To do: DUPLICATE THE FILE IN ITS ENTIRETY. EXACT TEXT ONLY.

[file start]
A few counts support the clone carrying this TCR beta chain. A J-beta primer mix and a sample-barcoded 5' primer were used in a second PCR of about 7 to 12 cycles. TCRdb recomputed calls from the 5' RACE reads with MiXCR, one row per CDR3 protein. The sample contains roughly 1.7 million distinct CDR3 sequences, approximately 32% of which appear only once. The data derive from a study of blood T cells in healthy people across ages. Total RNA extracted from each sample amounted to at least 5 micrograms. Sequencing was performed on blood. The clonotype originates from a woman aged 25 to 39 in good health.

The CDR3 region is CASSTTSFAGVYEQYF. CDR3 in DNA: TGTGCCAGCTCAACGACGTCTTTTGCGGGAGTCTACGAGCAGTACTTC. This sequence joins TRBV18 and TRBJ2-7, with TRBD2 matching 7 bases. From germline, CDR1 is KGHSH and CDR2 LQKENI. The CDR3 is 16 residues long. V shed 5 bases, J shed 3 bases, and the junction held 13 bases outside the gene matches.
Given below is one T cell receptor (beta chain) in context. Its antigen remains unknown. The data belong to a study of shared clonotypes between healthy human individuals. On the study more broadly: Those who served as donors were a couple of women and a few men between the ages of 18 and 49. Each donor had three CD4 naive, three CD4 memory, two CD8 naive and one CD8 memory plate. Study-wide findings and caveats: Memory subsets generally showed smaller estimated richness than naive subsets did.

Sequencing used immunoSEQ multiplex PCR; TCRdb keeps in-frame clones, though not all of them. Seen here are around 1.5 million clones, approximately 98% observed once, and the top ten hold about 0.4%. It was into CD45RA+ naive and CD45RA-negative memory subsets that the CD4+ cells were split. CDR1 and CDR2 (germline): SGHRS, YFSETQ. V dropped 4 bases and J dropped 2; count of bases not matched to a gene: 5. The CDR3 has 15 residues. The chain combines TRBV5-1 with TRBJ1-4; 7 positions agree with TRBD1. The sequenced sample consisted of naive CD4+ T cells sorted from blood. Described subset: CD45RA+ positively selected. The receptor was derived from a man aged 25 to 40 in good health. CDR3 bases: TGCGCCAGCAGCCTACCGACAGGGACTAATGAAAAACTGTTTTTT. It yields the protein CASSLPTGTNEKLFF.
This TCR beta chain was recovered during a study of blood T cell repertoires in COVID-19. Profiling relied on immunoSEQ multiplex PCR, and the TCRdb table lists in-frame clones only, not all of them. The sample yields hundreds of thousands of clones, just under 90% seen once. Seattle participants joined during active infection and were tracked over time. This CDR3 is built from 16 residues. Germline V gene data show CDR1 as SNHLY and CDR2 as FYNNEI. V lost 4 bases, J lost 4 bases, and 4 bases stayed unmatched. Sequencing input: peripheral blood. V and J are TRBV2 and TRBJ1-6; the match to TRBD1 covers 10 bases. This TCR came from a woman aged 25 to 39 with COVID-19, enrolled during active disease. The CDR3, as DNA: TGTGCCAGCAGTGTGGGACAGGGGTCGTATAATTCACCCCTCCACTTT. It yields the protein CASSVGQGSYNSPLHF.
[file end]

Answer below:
A few counts support the clone carrying this TCR beta chain. A J-beta primer mix and a sample-barcoded 5' primer were used in a second PCR of about 7 to 12 cycles. TCRdb recomputed calls from the 5' RACE reads with MiXCR, one row per CDR3 protein. The sample contains roughly 1.7 million distinct CDR3 sequences, approximately 32% of which appear only once. The data derive from a study of blood T cells in healthy people across ages. Total RNA extracted from each sample amounted to at least 5 micrograms. Sequencing was performed on blood. The clonotype originates from a woman aged 25 to 39 in good health.

The CDR3 region is CASSTTSFAGVYEQYF. CDR3 in DNA: TGTGCCAGCTCAACGACGTCTTTTGCGGGAGTCTACGAGCAGTACTTC. This sequence joins TRBV18 and TRBJ2-7, with TRBD2 matching 7 bases. From germline, CDR1 is KGHSH and CDR2 LQKENI. The CDR3 is 16 residues long. V shed 5 bases, J shed 3 bases, and the junction held 13 bases outside the gene matches.
Given below is one T cell receptor (beta chain) in context. Its antigen remains unknown. The data belong to a study of shared clonotypes between healthy human individuals. On the study more broadly: Those who served as donors were a couple of women and a few men between the ages of 18 and 49. Each donor had three CD4 naive, three CD4 memory, two CD8 naive and one CD8 memory plate. Study-wide findings and caveats: Memory subsets generally showed smaller estimated richness than naive subsets did.

Sequencing used immunoSEQ multiplex PCR; TCRdb keeps in-frame clones, though not all of them. Seen here are around 1.5 million clones, approximately 98% observed once, and the top ten hold about 0.4%. It was into CD45RA+ naive and CD45RA-negative memory subsets that the CD4+ cells were split. CDR1 and CDR2 (germline): SGHRS, YFSETQ. V dropped 4 bases and J dropped 2; count of bases not matched to a gene: 5. The CDR3 has 15 residues. The chain combines TRBV5-1 with TRBJ1-4; 7 positions agree with TRBD1. The sequenced sample consisted of naive CD4+ T cells sorted from blood. Described subset: CD45RA+ positively selected. The receptor was derived from a man aged 25 to 40 in good health. CDR3 bases: TGCGCCAGCAGCCTACCGACAGGGACTAATGAAAAACTGTTTTTT. It yields the protein CASSLPTGTNEKLFF.
This TCR beta chain was recovered during a study of blood T cell repertoires in COVID-19. Profiling relied on immunoSEQ multiplex PCR, and the TCRdb table lists in-frame clones only, not all of them. The sample yields hundreds of thousands of clones, just under 90% seen once. Seattle participants joined during active infection and were tracked over time. This CDR3 is built from 16 residues. Germline V gene data show CDR1 as SNHLY and CDR2 as FYNNEI. V lost 4 bases, J lost 4 bases, and 4 bases stayed unmatched. Sequencing input: peripheral blood. V and J are TRBV2 and TRBJ1-6; the match to TRBD1 covers 10 bases. This TCR came from a woman aged 25 to 39 with COVID-19, enrolled during active disease. The CDR3, as DNA: TGTGCCAGCAGTGTGGGACAGGGGTCGTATAATTCACCCCTCCACTTT. It yields the protein CASSVGQGSYNSPLHF.